No, that isn't the name of my cover band - although it would be a pretty rad name for one - who would that band cover? Rather, it's a reference to the process by which our mind organizes, references, and uses learned information. A person's primary cognitive process - their "attention" - can only hold a finite number of items in its' "stack". A given item on this so-called "stack" can reference or represent almost anything, from a single detail to a broad abstraction. The way this is most typically described is that as a person's knowledge/experience grows, concepts, principles, practice, etc. are "chunked" and indexed with each other.*
Our minds internally make use of these chunks and their properties in otherwise unfamiliar by iterating against a set of potentially relevant chunks, testing them against observations, and tweaking the model based on those results. This is the concept that I want to leverage with GravWell.
Neuro-plastic Chunking Hacks
Also not the name of my cover band (although again, I would want to hear a band with a name like that out of principle...). So what does all of this chunk stuff mean, and why are we spending so much time and pixels on it? And why are we trying to hack our chunks, anyway?
To bring this back full circle, people have lots of image processing juice and they already have chunks describing/modeling how objects tend to behave kinematically in the everyday world. Gravity is at once a familiar force at the everyday scale of apples falling from trees, but is insensible at larger scales - no one standing on Earth's surface could claim to feel the gravitational pull of Jupiter, no matter what the astrologers say. By mapping the insensible into the realm of the sensible, we can engage, enlighten, and entertain a players' mind by opening up to them a completely new world.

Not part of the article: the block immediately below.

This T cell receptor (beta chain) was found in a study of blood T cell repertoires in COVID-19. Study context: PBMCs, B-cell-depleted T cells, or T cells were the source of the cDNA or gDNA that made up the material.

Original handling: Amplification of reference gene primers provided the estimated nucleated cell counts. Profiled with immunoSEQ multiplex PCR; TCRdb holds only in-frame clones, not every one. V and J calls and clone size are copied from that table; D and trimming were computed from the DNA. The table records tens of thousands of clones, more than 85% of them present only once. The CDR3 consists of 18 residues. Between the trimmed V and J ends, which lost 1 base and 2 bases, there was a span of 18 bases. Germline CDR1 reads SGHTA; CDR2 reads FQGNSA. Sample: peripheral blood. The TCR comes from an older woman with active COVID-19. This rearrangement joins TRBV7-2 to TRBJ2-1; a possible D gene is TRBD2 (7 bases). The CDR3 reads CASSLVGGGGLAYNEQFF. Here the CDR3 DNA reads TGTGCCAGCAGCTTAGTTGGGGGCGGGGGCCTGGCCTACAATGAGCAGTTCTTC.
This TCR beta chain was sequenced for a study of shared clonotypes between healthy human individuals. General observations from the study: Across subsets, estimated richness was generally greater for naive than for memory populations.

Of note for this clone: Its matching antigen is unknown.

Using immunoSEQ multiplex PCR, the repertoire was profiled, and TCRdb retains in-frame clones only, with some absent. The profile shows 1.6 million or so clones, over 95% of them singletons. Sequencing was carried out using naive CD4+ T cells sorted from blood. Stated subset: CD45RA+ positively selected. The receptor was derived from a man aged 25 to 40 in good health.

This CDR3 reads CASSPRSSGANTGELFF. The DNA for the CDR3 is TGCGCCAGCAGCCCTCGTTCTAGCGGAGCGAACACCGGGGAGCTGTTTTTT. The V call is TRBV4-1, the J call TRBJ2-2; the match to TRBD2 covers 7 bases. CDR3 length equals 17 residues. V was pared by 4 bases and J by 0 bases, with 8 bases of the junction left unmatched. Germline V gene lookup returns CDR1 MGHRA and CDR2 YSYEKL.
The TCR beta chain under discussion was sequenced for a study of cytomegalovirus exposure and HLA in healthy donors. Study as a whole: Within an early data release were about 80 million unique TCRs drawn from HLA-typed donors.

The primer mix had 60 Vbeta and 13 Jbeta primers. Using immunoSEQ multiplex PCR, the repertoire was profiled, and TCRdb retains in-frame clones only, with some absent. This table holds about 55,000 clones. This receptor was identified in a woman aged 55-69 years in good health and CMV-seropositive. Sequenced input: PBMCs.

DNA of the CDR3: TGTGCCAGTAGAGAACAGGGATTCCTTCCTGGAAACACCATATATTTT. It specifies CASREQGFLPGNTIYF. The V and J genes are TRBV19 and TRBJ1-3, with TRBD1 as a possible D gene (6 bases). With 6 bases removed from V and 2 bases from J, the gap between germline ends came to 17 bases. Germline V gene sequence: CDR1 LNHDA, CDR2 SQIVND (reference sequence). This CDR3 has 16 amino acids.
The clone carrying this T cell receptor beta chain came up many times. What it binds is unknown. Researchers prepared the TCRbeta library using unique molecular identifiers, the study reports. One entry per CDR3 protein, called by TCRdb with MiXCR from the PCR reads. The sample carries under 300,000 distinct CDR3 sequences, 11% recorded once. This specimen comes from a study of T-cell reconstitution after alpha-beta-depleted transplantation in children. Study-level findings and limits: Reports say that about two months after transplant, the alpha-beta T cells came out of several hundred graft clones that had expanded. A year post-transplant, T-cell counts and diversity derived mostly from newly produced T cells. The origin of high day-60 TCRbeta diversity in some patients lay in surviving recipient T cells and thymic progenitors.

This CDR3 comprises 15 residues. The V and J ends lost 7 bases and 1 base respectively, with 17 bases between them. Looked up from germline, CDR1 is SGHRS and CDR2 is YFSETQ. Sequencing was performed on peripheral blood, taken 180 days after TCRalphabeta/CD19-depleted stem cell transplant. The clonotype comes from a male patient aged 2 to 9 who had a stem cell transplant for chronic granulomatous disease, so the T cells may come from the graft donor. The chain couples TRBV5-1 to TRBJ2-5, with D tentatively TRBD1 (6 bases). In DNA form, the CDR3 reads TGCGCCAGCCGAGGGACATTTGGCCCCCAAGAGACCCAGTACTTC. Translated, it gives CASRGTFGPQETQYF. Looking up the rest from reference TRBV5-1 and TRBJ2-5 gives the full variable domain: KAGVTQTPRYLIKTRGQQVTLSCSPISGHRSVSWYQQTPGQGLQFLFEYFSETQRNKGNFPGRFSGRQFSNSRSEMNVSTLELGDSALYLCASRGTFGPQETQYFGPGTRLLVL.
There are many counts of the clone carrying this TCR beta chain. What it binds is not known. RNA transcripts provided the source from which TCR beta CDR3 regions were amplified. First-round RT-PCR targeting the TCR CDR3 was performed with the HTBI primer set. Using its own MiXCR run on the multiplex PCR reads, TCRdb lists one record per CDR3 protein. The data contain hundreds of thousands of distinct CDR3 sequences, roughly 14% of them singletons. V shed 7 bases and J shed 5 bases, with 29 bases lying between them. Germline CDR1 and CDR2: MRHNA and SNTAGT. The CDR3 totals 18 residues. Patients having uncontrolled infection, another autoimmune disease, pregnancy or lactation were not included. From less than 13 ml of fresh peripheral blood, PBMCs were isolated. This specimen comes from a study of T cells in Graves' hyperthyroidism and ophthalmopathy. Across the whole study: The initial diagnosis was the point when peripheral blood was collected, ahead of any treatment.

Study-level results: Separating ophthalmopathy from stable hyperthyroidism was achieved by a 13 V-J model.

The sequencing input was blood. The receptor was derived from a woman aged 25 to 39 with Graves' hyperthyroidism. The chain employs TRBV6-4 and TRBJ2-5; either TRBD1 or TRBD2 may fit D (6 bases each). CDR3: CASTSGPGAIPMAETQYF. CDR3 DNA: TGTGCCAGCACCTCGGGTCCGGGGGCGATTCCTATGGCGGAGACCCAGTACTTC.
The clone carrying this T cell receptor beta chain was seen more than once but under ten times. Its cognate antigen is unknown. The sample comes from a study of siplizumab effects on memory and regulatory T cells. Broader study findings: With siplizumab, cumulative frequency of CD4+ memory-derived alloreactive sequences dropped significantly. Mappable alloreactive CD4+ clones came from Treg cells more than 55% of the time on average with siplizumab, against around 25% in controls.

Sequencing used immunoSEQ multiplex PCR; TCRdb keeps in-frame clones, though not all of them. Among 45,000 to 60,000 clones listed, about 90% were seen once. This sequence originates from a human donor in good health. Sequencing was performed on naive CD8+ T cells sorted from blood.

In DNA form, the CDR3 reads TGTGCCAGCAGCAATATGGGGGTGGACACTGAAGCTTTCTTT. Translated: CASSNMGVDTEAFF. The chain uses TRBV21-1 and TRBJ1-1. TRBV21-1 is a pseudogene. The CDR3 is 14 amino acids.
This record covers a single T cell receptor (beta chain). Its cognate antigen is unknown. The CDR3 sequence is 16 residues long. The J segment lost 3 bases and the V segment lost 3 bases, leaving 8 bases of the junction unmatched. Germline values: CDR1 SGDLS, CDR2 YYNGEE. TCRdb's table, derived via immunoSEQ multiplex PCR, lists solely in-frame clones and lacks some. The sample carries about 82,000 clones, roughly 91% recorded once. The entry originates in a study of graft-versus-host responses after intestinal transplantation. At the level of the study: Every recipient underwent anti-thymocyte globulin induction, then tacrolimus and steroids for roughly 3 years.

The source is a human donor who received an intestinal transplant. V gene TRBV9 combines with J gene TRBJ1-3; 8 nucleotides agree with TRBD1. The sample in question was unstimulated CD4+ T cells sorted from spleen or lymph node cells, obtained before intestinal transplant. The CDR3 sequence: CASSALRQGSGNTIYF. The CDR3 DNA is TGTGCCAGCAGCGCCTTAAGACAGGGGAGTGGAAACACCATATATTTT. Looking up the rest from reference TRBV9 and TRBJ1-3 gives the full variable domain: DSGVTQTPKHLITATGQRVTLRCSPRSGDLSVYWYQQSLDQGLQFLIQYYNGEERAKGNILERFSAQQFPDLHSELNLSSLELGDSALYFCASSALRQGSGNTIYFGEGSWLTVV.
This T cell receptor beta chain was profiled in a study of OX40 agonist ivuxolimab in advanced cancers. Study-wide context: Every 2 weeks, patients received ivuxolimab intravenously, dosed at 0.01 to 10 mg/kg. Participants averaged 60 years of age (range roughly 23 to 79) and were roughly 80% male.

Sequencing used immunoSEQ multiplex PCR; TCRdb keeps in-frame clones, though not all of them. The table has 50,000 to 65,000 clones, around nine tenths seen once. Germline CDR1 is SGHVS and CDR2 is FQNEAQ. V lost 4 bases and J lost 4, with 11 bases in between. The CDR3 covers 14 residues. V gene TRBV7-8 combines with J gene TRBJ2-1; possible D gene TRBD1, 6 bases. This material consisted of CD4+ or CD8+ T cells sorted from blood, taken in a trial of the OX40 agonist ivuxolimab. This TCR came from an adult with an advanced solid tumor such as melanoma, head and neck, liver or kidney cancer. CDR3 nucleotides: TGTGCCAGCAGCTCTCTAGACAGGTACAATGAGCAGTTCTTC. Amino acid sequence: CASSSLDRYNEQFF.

* - Here's an example: a beginner at chess might struggle to maintain knowledge of the board's current state at the same time she is attempting to run internal simulations of potential moves and opponent counter-moves because she must constantly juggle the positions and sequences of moves for each piece on the board. In contrast, a chess champion has internalized - "chunked" the same information - into entire groups of strategies, gambits, and the like which may span dozens or more turns into the future. This highly-experienced player isn't necessarily smarter than the beginner, but it is her ability to efficiently process the chess board information that allows her to actively use more complex thought processes - spinning up more VM's to run more detailed simulations of her opponent's predicted behavior. This can also be known as thinking for the long-term, grand strategy, "getting into your opponent's head", etc. An important property (for our purposes) of these chunks is that they can be hacked (in a good way!).